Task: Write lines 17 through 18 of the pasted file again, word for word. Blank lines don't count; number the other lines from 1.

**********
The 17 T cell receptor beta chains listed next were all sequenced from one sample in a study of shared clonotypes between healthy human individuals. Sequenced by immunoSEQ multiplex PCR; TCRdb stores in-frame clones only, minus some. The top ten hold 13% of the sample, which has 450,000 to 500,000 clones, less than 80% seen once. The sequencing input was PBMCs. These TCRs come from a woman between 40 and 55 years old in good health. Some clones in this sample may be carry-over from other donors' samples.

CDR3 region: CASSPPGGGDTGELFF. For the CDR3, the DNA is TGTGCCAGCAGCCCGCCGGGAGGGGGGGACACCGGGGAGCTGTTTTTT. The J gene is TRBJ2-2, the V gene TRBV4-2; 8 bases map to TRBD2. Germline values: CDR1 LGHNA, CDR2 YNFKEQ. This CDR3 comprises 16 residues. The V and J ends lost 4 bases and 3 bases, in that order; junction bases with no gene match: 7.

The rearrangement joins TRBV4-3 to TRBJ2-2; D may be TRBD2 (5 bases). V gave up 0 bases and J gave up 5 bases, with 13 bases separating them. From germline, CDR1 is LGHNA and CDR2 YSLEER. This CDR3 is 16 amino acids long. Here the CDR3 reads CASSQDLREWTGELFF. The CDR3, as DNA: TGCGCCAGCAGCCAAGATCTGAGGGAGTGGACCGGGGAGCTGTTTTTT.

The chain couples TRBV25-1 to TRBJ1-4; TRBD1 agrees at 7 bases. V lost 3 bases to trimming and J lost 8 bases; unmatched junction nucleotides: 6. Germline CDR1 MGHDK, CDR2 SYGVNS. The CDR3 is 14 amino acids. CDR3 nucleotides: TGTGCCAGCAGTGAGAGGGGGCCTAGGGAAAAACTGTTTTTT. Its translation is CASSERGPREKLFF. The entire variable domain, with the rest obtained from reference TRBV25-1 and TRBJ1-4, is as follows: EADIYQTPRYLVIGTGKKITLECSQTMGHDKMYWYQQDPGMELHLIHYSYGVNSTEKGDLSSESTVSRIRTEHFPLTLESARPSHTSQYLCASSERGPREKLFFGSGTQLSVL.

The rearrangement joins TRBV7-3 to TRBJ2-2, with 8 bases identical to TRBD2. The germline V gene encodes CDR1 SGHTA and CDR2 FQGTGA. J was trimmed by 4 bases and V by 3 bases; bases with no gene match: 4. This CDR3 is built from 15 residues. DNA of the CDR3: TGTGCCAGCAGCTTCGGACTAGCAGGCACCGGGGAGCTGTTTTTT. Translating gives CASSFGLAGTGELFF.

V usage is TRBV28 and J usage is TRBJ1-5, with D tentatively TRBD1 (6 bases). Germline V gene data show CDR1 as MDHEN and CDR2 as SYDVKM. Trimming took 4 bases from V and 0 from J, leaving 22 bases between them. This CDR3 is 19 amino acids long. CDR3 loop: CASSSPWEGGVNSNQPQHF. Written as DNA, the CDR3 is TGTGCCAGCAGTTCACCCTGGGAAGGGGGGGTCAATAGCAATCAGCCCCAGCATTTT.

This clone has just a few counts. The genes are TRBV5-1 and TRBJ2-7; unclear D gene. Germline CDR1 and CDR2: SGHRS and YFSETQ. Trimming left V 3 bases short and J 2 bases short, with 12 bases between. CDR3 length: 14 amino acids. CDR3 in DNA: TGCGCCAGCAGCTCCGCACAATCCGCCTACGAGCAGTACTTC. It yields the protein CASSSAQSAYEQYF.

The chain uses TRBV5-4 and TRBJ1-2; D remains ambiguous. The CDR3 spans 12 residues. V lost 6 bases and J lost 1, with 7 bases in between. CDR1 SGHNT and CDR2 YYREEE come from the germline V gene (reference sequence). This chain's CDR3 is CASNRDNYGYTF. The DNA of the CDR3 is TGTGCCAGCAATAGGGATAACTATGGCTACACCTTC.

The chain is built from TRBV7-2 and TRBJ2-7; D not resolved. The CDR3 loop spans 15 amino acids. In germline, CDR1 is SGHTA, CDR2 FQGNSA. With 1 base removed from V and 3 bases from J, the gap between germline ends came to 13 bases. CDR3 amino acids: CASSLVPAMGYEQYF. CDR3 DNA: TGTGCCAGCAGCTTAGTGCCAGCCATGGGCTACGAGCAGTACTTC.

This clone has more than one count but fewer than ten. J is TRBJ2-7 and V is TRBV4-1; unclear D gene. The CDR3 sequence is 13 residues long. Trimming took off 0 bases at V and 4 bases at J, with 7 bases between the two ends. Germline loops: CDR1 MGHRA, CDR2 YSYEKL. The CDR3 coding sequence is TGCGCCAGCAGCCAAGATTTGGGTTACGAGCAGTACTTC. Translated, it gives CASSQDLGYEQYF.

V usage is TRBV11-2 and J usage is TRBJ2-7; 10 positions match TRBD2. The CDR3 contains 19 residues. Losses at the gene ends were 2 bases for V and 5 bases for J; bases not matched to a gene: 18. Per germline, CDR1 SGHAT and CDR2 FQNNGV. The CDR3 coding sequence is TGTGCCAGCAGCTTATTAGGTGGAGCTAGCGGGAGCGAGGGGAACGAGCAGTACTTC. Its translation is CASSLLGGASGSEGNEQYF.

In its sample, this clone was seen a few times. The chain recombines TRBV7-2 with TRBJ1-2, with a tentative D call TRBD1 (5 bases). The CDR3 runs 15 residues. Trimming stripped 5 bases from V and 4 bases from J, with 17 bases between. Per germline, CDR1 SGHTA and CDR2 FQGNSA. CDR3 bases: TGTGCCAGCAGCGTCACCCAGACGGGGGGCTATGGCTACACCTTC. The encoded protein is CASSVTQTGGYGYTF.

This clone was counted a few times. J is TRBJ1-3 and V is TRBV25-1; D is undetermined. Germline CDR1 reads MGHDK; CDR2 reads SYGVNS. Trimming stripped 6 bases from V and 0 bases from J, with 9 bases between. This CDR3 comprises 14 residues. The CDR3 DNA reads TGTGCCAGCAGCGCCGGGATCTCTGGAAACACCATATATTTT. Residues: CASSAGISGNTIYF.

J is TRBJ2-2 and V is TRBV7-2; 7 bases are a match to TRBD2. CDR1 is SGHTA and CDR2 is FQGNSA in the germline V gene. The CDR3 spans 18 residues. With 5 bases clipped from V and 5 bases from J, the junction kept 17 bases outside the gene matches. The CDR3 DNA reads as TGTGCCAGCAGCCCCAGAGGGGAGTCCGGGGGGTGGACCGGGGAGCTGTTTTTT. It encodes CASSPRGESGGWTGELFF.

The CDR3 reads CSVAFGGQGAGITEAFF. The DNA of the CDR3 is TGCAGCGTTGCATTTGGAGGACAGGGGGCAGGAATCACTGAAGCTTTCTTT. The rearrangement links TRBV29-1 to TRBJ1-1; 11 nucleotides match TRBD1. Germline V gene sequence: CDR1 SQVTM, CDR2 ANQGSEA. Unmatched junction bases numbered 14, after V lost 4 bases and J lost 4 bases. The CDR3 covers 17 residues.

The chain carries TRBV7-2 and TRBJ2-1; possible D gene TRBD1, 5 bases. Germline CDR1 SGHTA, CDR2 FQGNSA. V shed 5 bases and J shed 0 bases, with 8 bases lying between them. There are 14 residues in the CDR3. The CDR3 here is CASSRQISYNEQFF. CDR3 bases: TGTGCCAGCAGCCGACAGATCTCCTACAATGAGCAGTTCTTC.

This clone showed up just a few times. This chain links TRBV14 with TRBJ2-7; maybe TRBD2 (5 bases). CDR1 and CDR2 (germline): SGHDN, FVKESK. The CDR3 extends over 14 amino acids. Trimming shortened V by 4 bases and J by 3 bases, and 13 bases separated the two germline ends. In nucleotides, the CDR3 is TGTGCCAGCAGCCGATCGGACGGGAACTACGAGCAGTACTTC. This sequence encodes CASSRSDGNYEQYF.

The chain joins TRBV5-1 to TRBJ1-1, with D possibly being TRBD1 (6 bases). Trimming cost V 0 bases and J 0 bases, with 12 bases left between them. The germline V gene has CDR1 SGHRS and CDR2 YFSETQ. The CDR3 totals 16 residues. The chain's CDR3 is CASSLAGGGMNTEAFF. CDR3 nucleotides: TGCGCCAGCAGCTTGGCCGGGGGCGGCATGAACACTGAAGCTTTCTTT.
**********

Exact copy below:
This clone showed up just a few times. This chain links TRBV14 with TRBJ2-7; maybe TRBD2 (5 bases). CDR1 and CDR2 (germline): SGHDN, FVKESK. The CDR3 extends over 14 amino acids. Trimming shortened V by 4 bases and J by 3 bases, and 13 bases separated the two germline ends. In nucleotides, the CDR3 is TGTGCCAGCAGCCGATCGGACGGGAACTACGAGCAGTACTTC. This sequence encodes CASSRSDGNYEQYF.

The chain joins TRBV5-1 to TRBJ1-1, with D possibly being TRBD1 (6 bases). Trimming cost V 0 bases and J 0 bases, with 12 bases left between them. The germline V gene has CDR1 SGHRS and CDR2 YFSETQ. The CDR3 totals 16 residues. The chain's CDR3 is CASSLAGGGMNTEAFF. CDR3 nucleotides: TGCGCCAGCAGCTTGGCCGGGGGCGGCATGAACACTGAAGCTTTCTTT.